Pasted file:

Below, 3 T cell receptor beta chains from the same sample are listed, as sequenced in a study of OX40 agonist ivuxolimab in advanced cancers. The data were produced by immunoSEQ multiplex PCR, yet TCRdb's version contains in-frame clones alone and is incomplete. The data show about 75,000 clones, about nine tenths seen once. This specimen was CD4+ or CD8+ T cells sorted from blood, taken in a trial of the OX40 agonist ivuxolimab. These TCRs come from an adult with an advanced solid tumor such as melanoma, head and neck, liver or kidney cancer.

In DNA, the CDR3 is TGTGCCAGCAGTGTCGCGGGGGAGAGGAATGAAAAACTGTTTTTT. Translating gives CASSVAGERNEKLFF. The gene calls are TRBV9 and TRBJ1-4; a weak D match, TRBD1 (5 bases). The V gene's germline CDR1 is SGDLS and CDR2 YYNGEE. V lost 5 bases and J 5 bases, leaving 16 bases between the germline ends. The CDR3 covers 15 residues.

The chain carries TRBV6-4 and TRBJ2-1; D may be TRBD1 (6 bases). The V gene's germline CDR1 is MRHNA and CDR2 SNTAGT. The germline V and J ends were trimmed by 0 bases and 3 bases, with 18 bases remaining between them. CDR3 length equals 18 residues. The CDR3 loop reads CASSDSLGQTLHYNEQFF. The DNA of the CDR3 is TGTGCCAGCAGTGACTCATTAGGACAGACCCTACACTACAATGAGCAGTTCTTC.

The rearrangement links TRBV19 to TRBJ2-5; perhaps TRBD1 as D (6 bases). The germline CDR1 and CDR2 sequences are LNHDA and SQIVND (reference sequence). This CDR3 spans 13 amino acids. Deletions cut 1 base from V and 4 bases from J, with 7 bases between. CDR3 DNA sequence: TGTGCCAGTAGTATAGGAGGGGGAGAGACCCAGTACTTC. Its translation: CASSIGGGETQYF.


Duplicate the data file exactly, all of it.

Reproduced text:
Below, 3 T cell receptor beta chains from the same sample are listed, as sequenced in a study of OX40 agonist ivuxolimab in advanced cancers. The data were produced by immunoSEQ multiplex PCR, yet TCRdb's version contains in-frame clones alone and is incomplete. The data show about 75,000 clones, about nine tenths seen once. This specimen was CD4+ or CD8+ T cells sorted from blood, taken in a trial of the OX40 agonist ivuxolimab. These TCRs come from an adult with an advanced solid tumor such as melanoma, head and neck, liver or kidney cancer.

In DNA, the CDR3 is TGTGCCAGCAGTGTCGCGGGGGAGAGGAATGAAAAACTGTTTTTT. Translating gives CASSVAGERNEKLFF. The gene calls are TRBV9 and TRBJ1-4; a weak D match, TRBD1 (5 bases). The V gene's germline CDR1 is SGDLS and CDR2 YYNGEE. V lost 5 bases and J 5 bases, leaving 16 bases between the germline ends. The CDR3 covers 15 residues.

The chain carries TRBV6-4 and TRBJ2-1; D may be TRBD1 (6 bases). The V gene's germline CDR1 is MRHNA and CDR2 SNTAGT. The germline V and J ends were trimmed by 0 bases and 3 bases, with 18 bases remaining between them. CDR3 length equals 18 residues. The CDR3 loop reads CASSDSLGQTLHYNEQFF. The DNA of the CDR3 is TGTGCCAGCAGTGACTCATTAGGACAGACCCTACACTACAATGAGCAGTTCTTC.

The rearrangement links TRBV19 to TRBJ2-5; perhaps TRBD1 as D (6 bases). The germline CDR1 and CDR2 sequences are LNHDA and SQIVND (reference sequence). This CDR3 spans 13 amino acids. Deletions cut 1 base from V and 4 bases from J, with 7 bases between. CDR3 DNA sequence: TGTGCCAGTAGTATAGGAGGGGGAGAGACCCAGTACTTC. Its translation: CASSIGGGETQYF.